What It takes to Become a Collision Repair Mechanic

What It takes to Become a Collision Repair Mechanic

Collision repair mechanics is becoming very sophisticated and prospective employers are seeking out employees who have formal training in collision repair. While it's possible to obtain on the job training in some rural areas, most urban auto body repair shops will only interview and employ a collision repair mechanic who has been formally trained and holds a national certification.

Collision repair mechanics are encouraged to start their training in collision repair in high school, if possible. In addition to taking vocational courses in auto body repair and paint, students are encouraged to also take classes in science, math, and computers. Collision repair mechanics must have basic reading, math, and computer skills to meet their job requirements. Repairing and restoring autos requires that mechanics are able to read, follow, and understand written instructions and diagrams, as well as make three dimensional measurements, mix chemicals, and more. Students planning to pursue mechanic school education are also encouraged to work part-time in auto body shops while they pursue formal auto body training after high school.

On-the-job experience and high school vocational and general education classes will serve as a strong foundation for students planning to enter collision repair programs after graduation. However, students who have no high school vocational training, or who hold a GED, are still eligible for enrollment in community colleges and technical schools to study collision repair.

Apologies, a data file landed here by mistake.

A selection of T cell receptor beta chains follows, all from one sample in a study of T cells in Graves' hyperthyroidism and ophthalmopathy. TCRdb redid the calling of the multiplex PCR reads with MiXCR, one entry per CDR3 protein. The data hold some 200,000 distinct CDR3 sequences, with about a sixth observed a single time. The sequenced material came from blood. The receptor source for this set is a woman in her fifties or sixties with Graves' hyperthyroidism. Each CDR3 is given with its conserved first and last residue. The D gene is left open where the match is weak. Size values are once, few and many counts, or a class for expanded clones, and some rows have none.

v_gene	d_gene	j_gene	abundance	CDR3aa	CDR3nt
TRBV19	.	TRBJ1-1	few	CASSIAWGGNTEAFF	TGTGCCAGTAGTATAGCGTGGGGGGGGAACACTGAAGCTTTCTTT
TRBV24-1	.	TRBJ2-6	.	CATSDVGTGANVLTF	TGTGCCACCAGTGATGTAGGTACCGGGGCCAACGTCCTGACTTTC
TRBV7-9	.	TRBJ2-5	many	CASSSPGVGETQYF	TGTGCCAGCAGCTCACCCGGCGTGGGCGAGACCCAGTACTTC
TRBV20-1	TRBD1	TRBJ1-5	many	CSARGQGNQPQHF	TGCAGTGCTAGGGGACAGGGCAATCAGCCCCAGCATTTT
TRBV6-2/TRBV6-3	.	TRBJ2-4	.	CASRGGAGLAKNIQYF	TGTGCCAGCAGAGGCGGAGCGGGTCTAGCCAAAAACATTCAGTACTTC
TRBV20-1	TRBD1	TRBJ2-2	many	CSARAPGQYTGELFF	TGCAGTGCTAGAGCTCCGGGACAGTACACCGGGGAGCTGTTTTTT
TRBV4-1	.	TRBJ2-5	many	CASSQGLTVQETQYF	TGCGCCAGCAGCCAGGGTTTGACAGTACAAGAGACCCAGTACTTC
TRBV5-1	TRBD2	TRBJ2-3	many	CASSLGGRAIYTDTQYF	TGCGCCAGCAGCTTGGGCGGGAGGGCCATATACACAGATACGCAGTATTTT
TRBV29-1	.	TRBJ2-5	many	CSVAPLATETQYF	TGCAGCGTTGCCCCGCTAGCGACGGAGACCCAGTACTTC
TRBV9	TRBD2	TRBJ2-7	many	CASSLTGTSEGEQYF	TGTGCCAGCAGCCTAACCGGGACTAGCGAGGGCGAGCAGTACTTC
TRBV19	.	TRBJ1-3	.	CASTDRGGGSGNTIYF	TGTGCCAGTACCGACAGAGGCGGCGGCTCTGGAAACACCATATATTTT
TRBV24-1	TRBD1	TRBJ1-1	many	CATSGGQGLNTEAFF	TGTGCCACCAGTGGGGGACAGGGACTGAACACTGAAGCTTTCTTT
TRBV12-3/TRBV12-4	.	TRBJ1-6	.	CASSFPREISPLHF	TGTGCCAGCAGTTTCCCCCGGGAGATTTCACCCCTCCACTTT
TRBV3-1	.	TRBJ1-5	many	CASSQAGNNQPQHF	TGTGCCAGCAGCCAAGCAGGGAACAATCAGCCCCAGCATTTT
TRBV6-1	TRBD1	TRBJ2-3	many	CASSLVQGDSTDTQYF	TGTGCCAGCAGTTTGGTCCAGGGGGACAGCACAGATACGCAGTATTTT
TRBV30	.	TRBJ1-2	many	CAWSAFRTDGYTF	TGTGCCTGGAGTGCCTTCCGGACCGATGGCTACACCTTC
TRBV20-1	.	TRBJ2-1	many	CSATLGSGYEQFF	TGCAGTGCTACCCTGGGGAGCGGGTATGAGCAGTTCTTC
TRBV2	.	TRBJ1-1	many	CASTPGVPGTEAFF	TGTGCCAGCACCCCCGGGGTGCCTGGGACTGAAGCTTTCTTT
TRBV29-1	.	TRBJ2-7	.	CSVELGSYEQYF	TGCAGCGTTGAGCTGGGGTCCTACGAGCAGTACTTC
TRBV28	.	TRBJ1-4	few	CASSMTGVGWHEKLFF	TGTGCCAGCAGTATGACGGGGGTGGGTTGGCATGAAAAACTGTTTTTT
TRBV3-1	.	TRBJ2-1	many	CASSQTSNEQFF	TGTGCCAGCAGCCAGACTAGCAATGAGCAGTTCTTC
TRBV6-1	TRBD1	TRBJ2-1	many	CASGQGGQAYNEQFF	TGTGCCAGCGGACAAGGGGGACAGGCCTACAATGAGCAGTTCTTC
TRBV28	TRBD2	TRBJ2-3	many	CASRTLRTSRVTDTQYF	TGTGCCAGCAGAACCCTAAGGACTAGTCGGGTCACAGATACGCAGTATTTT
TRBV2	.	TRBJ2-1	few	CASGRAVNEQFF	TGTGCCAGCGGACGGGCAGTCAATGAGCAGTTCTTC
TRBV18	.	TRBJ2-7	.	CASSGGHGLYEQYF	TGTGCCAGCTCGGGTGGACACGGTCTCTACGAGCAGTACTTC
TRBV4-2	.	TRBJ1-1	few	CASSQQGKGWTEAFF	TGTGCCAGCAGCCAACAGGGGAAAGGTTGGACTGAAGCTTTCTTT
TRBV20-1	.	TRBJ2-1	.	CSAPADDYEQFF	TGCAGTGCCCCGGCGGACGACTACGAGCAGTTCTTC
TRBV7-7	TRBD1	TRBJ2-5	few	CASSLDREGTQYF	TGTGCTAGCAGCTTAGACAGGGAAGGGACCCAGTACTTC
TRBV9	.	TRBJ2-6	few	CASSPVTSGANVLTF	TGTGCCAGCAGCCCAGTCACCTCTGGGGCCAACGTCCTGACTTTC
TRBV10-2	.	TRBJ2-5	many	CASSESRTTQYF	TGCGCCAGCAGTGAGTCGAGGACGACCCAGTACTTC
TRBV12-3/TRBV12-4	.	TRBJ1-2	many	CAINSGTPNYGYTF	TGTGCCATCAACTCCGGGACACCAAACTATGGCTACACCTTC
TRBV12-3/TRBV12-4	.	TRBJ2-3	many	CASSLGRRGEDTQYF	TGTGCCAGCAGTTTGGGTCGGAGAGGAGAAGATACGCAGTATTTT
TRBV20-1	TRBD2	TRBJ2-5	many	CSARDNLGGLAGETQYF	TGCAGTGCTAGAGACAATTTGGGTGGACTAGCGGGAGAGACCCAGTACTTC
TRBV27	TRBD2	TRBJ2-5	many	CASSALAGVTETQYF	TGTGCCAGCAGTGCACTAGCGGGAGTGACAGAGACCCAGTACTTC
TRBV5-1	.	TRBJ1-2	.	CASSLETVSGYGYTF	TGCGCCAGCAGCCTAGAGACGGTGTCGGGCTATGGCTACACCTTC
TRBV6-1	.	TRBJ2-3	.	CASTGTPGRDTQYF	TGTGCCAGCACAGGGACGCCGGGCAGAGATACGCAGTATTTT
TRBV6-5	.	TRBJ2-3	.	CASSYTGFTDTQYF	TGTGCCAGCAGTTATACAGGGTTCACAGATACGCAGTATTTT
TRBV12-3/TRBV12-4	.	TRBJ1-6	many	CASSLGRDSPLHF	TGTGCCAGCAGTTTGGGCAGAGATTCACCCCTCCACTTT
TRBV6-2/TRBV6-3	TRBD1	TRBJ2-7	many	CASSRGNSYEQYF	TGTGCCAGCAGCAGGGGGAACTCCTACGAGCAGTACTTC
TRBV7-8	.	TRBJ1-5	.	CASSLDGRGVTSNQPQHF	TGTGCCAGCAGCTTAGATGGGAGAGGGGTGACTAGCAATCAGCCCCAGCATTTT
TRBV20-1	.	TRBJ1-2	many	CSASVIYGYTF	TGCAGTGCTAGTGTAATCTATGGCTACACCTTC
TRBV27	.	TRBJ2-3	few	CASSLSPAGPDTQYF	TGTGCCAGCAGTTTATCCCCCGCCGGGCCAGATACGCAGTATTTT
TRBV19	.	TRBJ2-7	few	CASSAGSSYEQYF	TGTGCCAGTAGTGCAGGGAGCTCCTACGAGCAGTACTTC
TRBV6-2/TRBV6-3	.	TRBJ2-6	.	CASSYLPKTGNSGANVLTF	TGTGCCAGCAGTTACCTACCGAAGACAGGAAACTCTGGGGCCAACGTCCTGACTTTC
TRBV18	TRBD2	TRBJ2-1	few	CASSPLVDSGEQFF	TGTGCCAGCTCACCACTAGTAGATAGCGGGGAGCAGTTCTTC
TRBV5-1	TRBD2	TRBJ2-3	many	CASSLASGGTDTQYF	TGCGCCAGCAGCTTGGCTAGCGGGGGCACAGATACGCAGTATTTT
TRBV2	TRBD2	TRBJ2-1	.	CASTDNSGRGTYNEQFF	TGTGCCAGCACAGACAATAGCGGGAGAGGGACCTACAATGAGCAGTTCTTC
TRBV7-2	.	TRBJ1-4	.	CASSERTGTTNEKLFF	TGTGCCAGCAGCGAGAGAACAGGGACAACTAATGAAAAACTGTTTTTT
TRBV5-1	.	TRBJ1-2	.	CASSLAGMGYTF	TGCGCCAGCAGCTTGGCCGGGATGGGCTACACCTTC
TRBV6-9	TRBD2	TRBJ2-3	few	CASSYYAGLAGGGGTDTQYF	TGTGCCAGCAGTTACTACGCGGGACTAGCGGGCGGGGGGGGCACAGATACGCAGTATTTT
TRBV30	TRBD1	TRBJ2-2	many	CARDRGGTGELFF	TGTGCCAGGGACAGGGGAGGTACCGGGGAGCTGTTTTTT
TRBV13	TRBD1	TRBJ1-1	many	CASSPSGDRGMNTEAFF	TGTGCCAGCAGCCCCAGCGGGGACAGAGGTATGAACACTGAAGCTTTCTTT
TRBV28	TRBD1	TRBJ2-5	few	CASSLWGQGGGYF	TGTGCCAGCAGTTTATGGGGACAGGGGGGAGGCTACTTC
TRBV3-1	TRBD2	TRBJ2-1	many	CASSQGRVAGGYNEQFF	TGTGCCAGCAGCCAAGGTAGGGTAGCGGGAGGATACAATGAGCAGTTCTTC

Since most employers require their collision repair mechanics to obtain certification, it's advised that students seek out schools that have programs that are tailored toward giving students the education and skills they need to obtain certification through the National Institute for Automotive Service Excellence (ASE). Students can take up to four ASE exams. Repairers who pass at least one of the exams and prove they have work experience in the relevant field can obtain certification as a collision repair technician. Students who take and pass all four of the ASE exams will obtain certification as an ASE Master Collision Repair and Refinish Technician. It should be noted that any certifications received expire after five years and the exams must be retaken, and passed, to maintain certification.

Professional auto body specialists earn $10 to $25 an hour, depending on their specialty, where they work, and the area in which they work. There are many ways that auto body and collision repair professionals receive their pay. Some businesses pay their auto body professionals a flat rate per job, and the flat rate will vary from job to job. Some auto body professionals are paid an hourly rate, others may earn a set salary per week, and still others may work on commission. Some auto body professionals own their own shops and can determine their own pay.